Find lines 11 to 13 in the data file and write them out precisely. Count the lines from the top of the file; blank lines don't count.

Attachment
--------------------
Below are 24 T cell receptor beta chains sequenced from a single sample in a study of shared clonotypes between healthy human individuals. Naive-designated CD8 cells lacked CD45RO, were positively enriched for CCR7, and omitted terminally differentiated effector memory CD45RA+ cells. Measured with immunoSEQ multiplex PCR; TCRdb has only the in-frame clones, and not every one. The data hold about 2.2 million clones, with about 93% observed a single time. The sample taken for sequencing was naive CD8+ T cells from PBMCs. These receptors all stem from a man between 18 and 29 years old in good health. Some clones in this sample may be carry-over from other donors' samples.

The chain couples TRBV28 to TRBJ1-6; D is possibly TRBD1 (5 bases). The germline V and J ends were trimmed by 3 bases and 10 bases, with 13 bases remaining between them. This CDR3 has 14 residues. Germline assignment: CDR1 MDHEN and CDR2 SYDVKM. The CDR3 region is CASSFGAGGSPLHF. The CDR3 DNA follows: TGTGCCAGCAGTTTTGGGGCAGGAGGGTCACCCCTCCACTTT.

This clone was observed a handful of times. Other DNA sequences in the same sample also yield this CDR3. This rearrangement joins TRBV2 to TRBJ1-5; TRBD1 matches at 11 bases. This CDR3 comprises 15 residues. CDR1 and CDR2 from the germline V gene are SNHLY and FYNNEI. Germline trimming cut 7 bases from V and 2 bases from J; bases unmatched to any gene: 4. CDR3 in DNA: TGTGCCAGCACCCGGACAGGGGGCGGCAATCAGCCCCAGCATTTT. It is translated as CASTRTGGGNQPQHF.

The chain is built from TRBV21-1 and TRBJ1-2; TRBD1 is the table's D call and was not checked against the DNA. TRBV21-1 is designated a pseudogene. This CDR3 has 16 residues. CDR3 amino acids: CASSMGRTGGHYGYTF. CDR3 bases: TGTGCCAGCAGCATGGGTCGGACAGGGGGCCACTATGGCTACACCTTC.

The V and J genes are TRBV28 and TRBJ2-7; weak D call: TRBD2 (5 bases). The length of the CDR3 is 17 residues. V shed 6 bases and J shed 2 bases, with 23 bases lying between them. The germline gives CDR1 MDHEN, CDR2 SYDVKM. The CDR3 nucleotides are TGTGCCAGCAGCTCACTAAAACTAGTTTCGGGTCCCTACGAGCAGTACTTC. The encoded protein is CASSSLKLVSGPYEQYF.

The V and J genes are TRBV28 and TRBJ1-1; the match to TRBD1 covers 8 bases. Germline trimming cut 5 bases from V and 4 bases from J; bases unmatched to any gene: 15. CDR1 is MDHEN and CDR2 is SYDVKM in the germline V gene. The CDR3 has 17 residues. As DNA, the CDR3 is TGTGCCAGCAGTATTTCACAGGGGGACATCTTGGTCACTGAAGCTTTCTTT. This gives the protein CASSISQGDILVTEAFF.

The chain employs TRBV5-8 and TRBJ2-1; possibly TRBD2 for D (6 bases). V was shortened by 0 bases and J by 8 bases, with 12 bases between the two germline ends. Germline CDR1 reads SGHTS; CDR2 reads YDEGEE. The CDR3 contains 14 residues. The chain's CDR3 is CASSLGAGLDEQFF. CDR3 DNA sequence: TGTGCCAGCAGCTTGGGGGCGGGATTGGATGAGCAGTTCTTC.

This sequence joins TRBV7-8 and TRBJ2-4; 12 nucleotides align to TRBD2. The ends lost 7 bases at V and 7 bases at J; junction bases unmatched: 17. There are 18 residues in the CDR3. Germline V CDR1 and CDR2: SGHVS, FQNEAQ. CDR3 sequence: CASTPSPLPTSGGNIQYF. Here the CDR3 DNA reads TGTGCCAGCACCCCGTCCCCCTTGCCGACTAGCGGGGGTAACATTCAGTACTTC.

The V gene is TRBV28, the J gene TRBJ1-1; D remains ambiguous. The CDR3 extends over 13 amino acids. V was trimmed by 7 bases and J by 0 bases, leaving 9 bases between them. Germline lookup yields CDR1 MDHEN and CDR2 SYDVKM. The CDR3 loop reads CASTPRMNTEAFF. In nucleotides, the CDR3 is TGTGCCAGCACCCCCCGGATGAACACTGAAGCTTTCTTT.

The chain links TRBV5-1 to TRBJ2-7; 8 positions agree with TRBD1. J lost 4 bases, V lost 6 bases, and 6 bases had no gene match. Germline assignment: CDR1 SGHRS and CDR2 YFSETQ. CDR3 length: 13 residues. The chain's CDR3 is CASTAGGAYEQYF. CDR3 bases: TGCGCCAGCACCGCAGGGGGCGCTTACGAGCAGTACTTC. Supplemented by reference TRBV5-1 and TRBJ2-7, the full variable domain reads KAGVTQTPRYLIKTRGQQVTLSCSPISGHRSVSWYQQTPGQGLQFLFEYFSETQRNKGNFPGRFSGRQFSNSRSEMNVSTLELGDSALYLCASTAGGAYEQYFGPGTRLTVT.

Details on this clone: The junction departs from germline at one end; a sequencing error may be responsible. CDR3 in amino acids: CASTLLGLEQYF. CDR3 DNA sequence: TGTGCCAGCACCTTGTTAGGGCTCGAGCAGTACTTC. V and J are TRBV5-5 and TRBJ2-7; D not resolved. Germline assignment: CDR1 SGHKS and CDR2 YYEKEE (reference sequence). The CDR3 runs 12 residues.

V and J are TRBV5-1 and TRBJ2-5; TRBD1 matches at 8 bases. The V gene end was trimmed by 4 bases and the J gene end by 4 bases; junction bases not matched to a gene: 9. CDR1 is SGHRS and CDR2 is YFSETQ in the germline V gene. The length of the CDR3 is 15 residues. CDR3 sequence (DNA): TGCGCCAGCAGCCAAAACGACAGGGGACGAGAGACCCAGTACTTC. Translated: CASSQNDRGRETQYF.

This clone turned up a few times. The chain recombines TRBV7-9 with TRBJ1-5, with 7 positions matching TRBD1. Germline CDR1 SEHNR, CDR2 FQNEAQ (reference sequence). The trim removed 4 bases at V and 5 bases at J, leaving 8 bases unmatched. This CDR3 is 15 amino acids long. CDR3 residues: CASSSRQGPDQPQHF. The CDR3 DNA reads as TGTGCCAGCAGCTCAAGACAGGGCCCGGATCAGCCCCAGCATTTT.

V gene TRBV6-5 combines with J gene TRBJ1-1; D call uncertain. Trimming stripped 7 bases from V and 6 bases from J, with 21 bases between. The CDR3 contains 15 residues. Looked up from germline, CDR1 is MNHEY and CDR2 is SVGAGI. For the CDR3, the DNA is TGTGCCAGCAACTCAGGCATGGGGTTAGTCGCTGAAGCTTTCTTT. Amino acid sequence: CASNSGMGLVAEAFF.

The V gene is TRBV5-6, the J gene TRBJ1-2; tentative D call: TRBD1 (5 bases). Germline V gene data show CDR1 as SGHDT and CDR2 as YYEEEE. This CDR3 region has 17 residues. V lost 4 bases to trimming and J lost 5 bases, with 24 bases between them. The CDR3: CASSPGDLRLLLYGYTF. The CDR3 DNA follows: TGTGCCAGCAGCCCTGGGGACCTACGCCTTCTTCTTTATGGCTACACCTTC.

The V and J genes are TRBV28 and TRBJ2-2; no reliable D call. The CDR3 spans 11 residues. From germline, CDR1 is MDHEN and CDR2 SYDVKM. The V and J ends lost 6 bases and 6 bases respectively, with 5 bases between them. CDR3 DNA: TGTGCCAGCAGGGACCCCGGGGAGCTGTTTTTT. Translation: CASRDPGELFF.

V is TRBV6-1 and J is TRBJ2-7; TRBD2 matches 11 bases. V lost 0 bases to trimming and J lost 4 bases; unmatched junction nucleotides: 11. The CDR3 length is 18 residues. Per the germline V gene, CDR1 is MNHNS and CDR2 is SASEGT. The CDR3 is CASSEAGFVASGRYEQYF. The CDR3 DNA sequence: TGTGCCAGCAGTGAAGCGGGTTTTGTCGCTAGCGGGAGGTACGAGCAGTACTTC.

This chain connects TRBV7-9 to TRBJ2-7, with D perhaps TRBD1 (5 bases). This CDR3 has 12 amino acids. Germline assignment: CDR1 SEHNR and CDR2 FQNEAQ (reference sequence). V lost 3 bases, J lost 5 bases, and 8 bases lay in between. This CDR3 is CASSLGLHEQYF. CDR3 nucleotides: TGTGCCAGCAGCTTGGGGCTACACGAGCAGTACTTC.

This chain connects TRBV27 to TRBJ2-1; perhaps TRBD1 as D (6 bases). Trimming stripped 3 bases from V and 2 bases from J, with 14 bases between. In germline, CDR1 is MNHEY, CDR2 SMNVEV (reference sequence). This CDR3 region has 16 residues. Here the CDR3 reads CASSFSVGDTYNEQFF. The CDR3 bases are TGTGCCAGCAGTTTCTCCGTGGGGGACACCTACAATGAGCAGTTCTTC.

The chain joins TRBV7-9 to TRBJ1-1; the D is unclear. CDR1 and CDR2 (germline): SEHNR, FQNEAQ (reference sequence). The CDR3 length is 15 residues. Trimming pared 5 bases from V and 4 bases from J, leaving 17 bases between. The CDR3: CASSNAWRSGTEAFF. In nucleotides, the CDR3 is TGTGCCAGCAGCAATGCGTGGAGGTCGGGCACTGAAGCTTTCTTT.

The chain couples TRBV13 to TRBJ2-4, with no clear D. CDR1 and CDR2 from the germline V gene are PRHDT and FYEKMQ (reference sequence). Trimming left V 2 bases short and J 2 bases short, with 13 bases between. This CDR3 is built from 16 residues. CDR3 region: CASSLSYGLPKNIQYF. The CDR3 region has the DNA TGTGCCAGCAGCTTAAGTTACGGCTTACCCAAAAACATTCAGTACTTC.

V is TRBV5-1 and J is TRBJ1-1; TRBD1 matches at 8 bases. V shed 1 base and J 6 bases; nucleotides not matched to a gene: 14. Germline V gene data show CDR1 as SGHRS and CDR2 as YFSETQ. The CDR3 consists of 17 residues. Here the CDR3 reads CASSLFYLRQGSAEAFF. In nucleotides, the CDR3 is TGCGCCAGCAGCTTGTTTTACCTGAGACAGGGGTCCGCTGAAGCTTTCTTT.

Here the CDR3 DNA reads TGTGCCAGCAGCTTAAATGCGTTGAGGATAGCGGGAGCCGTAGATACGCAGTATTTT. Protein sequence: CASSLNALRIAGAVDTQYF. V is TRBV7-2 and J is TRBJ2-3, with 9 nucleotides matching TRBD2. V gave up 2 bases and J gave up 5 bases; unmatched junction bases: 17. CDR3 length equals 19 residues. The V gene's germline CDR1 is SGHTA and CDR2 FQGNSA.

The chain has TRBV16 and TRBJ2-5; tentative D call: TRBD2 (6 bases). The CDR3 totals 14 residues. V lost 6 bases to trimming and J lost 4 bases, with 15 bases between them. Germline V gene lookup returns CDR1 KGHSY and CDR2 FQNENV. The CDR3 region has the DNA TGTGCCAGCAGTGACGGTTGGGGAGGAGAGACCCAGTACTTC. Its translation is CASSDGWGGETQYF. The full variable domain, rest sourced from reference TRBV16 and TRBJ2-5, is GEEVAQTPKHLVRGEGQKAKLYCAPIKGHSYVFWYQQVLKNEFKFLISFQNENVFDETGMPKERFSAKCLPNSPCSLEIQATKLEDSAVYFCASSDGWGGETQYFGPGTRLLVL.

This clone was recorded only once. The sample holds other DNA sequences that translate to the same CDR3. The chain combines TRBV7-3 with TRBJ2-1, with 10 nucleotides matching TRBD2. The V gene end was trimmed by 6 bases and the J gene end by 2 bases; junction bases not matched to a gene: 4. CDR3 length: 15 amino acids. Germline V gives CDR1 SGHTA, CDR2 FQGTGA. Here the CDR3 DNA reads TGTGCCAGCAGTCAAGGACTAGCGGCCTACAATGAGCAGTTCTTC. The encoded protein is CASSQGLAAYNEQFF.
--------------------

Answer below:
Details on this clone: The junction departs from germline at one end; a sequencing error may be responsible. CDR3 in amino acids: CASTLLGLEQYF. CDR3 DNA sequence: TGTGCCAGCACCTTGTTAGGGCTCGAGCAGTACTTC. V and J are TRBV5-5 and TRBJ2-7; D not resolved. Germline assignment: CDR1 SGHKS and CDR2 YYEKEE (reference sequence). The CDR3 runs 12 residues.

V and J are TRBV5-1 and TRBJ2-5; TRBD1 matches at 8 bases. The V gene end was trimmed by 4 bases and the J gene end by 4 bases; junction bases not matched to a gene: 9. CDR1 is SGHRS and CDR2 is YFSETQ in the germline V gene. The length of the CDR3 is 15 residues. CDR3 sequence (DNA): TGCGCCAGCAGCCAAAACGACAGGGGACGAGAGACCCAGTACTTC. Translated: CASSQNDRGRETQYF.

This clone turned up a few times. The chain recombines TRBV7-9 with TRBJ1-5, with 7 positions matching TRBD1. Germline CDR1 SEHNR, CDR2 FQNEAQ (reference sequence). The trim removed 4 bases at V and 5 bases at J, leaving 8 bases unmatched. This CDR3 is 15 amino acids long. CDR3 residues: CASSSRQGPDQPQHF. The CDR3 DNA reads as TGTGCCAGCAGCTCAAGACAGGGCCCGGATCAGCCCCAGCATTTT.